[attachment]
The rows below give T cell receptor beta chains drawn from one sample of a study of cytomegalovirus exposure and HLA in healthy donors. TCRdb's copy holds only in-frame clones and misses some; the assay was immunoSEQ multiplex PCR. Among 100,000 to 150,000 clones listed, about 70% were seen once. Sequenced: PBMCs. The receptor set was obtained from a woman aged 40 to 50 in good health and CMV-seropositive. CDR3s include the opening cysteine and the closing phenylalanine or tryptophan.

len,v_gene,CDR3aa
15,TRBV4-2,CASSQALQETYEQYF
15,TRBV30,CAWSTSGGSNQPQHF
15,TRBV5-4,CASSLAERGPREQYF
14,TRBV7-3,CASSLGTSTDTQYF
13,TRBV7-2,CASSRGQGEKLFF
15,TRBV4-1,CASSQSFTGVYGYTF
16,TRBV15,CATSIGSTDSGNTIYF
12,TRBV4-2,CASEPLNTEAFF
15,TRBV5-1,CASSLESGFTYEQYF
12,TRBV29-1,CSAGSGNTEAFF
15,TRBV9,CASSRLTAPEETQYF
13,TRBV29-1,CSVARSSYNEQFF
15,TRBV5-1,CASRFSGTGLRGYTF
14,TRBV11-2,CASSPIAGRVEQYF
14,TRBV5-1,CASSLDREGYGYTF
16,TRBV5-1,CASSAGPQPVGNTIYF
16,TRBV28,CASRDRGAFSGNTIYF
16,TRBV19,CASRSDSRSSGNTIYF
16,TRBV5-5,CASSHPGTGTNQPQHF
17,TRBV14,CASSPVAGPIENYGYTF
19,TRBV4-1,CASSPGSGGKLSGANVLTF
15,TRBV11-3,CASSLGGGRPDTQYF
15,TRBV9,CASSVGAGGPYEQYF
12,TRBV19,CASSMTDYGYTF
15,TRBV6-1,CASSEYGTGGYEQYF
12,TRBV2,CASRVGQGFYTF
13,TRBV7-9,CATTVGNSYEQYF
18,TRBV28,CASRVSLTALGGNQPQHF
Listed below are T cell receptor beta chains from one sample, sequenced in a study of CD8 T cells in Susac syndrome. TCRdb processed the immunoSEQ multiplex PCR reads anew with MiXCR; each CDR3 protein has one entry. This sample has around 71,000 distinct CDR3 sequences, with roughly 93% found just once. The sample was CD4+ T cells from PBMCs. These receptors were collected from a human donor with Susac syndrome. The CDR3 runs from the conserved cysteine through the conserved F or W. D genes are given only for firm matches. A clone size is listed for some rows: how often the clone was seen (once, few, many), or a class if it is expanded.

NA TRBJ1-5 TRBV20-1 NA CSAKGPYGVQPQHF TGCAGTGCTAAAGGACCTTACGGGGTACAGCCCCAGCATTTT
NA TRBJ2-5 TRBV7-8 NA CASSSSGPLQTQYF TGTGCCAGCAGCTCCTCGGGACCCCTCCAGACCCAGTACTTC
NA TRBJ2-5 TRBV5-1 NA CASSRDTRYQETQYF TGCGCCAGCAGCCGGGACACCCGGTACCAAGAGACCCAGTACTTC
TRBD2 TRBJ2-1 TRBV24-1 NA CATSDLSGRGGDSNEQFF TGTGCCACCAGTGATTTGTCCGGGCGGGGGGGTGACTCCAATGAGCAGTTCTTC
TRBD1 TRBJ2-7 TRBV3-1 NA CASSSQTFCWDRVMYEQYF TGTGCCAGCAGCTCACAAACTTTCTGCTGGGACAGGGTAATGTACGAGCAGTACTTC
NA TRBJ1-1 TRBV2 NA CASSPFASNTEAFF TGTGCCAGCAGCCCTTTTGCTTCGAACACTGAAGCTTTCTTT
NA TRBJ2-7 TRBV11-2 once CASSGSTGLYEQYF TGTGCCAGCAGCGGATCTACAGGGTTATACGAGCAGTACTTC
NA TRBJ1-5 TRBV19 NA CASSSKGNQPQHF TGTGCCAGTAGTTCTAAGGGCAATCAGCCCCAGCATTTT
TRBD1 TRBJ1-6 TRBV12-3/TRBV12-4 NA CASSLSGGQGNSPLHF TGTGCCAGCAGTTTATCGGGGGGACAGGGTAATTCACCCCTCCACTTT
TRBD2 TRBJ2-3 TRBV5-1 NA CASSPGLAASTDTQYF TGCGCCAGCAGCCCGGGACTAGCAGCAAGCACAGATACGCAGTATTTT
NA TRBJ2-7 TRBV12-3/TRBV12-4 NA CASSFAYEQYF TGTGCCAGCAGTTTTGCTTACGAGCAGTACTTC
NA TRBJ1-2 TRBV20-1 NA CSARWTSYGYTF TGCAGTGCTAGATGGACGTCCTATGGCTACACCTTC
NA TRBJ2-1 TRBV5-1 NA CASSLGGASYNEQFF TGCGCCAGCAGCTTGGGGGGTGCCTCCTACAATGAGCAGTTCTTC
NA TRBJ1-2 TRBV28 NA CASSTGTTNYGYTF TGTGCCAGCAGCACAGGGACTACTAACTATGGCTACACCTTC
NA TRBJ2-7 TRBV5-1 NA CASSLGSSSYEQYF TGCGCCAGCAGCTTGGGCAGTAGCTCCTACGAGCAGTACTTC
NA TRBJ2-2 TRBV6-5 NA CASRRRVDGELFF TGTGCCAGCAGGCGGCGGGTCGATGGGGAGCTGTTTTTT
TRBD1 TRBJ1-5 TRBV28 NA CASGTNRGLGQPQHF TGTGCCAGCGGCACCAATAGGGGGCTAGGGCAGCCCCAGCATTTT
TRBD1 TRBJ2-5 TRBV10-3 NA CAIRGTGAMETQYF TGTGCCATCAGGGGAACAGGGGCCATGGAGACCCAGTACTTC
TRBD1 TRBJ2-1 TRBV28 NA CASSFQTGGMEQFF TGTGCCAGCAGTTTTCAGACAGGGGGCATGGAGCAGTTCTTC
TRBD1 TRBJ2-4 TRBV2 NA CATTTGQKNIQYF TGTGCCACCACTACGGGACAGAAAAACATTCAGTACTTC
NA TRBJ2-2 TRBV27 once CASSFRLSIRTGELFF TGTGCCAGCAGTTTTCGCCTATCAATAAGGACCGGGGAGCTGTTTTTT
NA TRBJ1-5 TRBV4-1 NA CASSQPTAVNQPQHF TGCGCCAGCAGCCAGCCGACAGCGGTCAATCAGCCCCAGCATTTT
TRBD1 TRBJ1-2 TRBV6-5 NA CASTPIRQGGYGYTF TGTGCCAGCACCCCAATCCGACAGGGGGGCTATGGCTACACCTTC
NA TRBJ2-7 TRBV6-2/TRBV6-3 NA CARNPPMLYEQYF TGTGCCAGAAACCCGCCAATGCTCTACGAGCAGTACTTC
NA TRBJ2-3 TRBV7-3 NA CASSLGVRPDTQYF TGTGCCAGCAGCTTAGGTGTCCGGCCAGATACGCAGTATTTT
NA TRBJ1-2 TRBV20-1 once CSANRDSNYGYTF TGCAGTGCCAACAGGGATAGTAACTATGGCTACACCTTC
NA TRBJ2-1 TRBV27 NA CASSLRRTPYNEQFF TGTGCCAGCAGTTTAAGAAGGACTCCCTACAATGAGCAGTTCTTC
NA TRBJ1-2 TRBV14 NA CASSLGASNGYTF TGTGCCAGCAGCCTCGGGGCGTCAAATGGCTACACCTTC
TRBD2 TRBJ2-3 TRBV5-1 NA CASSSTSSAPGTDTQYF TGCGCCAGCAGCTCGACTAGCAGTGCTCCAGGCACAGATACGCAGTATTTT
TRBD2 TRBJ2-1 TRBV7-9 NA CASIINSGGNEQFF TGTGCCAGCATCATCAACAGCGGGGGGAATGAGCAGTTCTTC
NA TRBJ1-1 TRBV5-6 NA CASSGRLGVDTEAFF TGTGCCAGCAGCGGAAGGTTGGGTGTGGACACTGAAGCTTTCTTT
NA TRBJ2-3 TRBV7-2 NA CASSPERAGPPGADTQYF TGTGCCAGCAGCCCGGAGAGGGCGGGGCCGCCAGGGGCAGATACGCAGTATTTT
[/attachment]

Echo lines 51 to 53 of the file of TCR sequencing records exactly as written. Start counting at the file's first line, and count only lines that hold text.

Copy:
TRBD1 TRBJ2-4 TRBV2 NA CATTTGQKNIQYF TGTGCCACCACTACGGGACAGAAAAACATTCAGTACTTC
NA TRBJ2-2 TRBV27 once CASSFRLSIRTGELFF TGTGCCAGCAGTTTTCGCCTATCAATAAGGACCGGGGAGCTGTTTTTT
NA TRBJ1-5 TRBV4-1 NA CASSQPTAVNQPQHF TGCGCCAGCAGCCAGCCGACAGCGGTCAATCAGCCCCAGCATTTT